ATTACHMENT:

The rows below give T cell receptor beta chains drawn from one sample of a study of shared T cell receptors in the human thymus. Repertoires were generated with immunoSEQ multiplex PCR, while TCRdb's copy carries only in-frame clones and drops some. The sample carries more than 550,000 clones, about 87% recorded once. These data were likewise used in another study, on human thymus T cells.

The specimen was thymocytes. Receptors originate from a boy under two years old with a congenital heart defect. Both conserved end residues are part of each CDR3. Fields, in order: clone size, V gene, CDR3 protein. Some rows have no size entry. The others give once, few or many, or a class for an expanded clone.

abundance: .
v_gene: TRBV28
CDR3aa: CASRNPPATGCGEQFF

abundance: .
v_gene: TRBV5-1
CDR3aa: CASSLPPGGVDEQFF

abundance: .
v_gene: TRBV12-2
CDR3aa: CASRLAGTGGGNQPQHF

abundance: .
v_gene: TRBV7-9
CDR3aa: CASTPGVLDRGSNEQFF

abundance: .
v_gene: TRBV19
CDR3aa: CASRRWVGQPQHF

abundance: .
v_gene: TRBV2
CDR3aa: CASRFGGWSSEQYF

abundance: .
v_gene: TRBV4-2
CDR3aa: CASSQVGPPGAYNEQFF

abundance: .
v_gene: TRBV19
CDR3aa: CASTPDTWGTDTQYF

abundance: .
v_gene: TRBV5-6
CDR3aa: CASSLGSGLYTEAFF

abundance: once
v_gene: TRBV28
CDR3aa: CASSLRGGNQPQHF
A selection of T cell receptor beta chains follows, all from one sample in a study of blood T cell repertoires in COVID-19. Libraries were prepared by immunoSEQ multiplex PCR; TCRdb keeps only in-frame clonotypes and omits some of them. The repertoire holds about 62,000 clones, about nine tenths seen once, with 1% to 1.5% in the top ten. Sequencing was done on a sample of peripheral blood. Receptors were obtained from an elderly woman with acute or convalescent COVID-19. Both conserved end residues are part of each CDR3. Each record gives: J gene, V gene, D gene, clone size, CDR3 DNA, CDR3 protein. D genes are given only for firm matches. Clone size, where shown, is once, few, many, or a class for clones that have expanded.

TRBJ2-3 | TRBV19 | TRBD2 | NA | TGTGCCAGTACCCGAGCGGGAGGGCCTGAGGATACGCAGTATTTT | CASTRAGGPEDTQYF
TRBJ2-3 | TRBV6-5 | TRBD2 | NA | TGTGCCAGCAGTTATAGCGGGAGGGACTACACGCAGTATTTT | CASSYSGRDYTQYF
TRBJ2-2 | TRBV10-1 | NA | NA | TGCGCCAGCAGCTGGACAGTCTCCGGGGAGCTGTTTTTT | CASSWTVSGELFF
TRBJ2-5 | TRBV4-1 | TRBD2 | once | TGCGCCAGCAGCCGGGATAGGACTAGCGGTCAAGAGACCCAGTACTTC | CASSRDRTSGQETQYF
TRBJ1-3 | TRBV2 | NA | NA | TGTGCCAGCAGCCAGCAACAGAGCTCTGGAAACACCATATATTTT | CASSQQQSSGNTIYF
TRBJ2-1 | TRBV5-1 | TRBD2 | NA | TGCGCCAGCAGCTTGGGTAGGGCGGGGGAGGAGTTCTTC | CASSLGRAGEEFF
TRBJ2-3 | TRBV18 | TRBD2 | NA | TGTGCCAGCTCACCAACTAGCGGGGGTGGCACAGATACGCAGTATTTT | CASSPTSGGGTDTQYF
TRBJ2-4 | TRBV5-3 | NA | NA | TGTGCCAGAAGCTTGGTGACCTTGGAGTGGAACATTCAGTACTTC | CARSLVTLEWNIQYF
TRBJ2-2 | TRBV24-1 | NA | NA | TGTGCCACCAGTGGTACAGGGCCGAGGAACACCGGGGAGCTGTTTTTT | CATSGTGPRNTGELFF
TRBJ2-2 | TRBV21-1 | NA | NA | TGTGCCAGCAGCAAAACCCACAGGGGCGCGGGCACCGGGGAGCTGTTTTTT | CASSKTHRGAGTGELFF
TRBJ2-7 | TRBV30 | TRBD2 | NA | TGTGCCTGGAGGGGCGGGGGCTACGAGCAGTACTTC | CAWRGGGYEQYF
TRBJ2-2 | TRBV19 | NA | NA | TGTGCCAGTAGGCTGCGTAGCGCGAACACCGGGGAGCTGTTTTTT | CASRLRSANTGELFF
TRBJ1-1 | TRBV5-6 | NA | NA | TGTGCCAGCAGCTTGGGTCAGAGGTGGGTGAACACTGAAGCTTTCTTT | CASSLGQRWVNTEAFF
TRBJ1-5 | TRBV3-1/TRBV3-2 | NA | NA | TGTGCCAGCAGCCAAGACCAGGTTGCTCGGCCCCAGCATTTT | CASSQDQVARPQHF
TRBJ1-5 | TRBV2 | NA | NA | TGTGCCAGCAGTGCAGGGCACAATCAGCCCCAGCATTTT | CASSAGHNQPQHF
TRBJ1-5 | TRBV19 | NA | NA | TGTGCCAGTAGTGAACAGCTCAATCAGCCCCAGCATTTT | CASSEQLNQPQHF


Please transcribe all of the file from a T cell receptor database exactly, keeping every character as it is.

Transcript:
The rows below give T cell receptor beta chains drawn from one sample of a study of shared T cell receptors in the human thymus. Repertoires were generated with immunoSEQ multiplex PCR, while TCRdb's copy carries only in-frame clones and drops some. The sample carries more than 550,000 clones, about 87% recorded once. These data were likewise used in another study, on human thymus T cells.

The specimen was thymocytes. Receptors originate from a boy under two years old with a congenital heart defect. Both conserved end residues are part of each CDR3. Fields, in order: clone size, V gene, CDR3 protein. Some rows have no size entry. The others give once, few or many, or a class for an expanded clone.

abundance: .
v_gene: TRBV28
CDR3aa: CASRNPPATGCGEQFF

abundance: .
v_gene: TRBV5-1
CDR3aa: CASSLPPGGVDEQFF

abundance: .
v_gene: TRBV12-2
CDR3aa: CASRLAGTGGGNQPQHF

abundance: .
v_gene: TRBV7-9
CDR3aa: CASTPGVLDRGSNEQFF

abundance: .
v_gene: TRBV19
CDR3aa: CASRRWVGQPQHF

abundance: .
v_gene: TRBV2
CDR3aa: CASRFGGWSSEQYF

abundance: .
v_gene: TRBV4-2
CDR3aa: CASSQVGPPGAYNEQFF

abundance: .
v_gene: TRBV19
CDR3aa: CASTPDTWGTDTQYF

abundance: .
v_gene: TRBV5-6
CDR3aa: CASSLGSGLYTEAFF

abundance: once
v_gene: TRBV28
CDR3aa: CASSLRGGNQPQHF
A selection of T cell receptor beta chains follows, all from one sample in a study of blood T cell repertoires in COVID-19. Libraries were prepared by immunoSEQ multiplex PCR; TCRdb keeps only in-frame clonotypes and omits some of them. The repertoire holds about 62,000 clones, about nine tenths seen once, with 1% to 1.5% in the top ten. Sequencing was done on a sample of peripheral blood. Receptors were obtained from an elderly woman with acute or convalescent COVID-19. Both conserved end residues are part of each CDR3. Each record gives: J gene, V gene, D gene, clone size, CDR3 DNA, CDR3 protein. D genes are given only for firm matches. Clone size, where shown, is once, few, many, or a class for clones that have expanded.

TRBJ2-3 | TRBV19 | TRBD2 | NA | TGTGCCAGTACCCGAGCGGGAGGGCCTGAGGATACGCAGTATTTT | CASTRAGGPEDTQYF
TRBJ2-3 | TRBV6-5 | TRBD2 | NA | TGTGCCAGCAGTTATAGCGGGAGGGACTACACGCAGTATTTT | CASSYSGRDYTQYF
TRBJ2-2 | TRBV10-1 | NA | NA | TGCGCCAGCAGCTGGACAGTCTCCGGGGAGCTGTTTTTT | CASSWTVSGELFF
TRBJ2-5 | TRBV4-1 | TRBD2 | once | TGCGCCAGCAGCCGGGATAGGACTAGCGGTCAAGAGACCCAGTACTTC | CASSRDRTSGQETQYF
TRBJ1-3 | TRBV2 | NA | NA | TGTGCCAGCAGCCAGCAACAGAGCTCTGGAAACACCATATATTTT | CASSQQQSSGNTIYF
TRBJ2-1 | TRBV5-1 | TRBD2 | NA | TGCGCCAGCAGCTTGGGTAGGGCGGGGGAGGAGTTCTTC | CASSLGRAGEEFF
TRBJ2-3 | TRBV18 | TRBD2 | NA | TGTGCCAGCTCACCAACTAGCGGGGGTGGCACAGATACGCAGTATTTT | CASSPTSGGGTDTQYF
TRBJ2-4 | TRBV5-3 | NA | NA | TGTGCCAGAAGCTTGGTGACCTTGGAGTGGAACATTCAGTACTTC | CARSLVTLEWNIQYF
TRBJ2-2 | TRBV24-1 | NA | NA | TGTGCCACCAGTGGTACAGGGCCGAGGAACACCGGGGAGCTGTTTTTT | CATSGTGPRNTGELFF
TRBJ2-2 | TRBV21-1 | NA | NA | TGTGCCAGCAGCAAAACCCACAGGGGCGCGGGCACCGGGGAGCTGTTTTTT | CASSKTHRGAGTGELFF
TRBJ2-7 | TRBV30 | TRBD2 | NA | TGTGCCTGGAGGGGCGGGGGCTACGAGCAGTACTTC | CAWRGGGYEQYF
TRBJ2-2 | TRBV19 | NA | NA | TGTGCCAGTAGGCTGCGTAGCGCGAACACCGGGGAGCTGTTTTTT | CASRLRSANTGELFF
TRBJ1-1 | TRBV5-6 | NA | NA | TGTGCCAGCAGCTTGGGTCAGAGGTGGGTGAACACTGAAGCTTTCTTT | CASSLGQRWVNTEAFF
TRBJ1-5 | TRBV3-1/TRBV3-2 | NA | NA | TGTGCCAGCAGCCAAGACCAGGTTGCTCGGCCCCAGCATTTT | CASSQDQVARPQHF
TRBJ1-5 | TRBV2 | NA | NA | TGTGCCAGCAGTGCAGGGCACAATCAGCCCCAGCATTTT | CASSAGHNQPQHF
TRBJ1-5 | TRBV19 | NA | NA | TGTGCCAGTAGTGAACAGCTCAATCAGCCCCAGCATTTT | CASSEQLNQPQHF